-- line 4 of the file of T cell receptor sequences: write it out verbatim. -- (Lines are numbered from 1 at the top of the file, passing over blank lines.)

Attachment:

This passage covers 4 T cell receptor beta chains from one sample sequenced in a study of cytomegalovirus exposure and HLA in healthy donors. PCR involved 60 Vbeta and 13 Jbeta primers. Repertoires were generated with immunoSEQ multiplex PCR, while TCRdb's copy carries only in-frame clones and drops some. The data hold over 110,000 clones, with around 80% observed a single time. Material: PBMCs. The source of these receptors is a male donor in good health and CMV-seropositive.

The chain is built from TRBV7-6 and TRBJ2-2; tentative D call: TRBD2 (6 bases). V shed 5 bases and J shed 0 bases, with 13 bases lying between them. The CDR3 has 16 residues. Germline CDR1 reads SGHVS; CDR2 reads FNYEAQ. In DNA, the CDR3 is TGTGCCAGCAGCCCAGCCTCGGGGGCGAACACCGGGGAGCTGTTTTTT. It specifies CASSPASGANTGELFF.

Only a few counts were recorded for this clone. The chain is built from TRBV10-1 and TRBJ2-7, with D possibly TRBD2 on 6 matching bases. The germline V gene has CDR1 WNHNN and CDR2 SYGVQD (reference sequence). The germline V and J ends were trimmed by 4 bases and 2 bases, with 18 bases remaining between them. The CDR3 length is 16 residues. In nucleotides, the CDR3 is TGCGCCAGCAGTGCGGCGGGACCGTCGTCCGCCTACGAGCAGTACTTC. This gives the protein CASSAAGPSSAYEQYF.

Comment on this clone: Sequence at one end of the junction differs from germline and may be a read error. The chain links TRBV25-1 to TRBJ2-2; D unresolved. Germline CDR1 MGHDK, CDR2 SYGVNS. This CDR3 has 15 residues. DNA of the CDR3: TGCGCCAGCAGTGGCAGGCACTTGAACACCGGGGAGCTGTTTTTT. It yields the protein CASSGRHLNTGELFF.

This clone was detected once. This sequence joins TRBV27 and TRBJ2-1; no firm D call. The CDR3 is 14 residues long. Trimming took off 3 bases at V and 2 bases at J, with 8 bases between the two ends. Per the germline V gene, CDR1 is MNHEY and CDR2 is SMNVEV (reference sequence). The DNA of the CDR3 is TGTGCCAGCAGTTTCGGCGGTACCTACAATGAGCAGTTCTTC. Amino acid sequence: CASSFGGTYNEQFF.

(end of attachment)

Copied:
Comment on this clone: Sequence at one end of the junction differs from germline and may be a read error. The chain links TRBV25-1 to TRBJ2-2; D unresolved. Germline CDR1 MGHDK, CDR2 SYGVNS. This CDR3 has 15 residues. DNA of the CDR3: TGCGCCAGCAGTGGCAGGCACTTGAACACCGGGGAGCTGTTTTTT. It yields the protein CASSGRHLNTGELFF.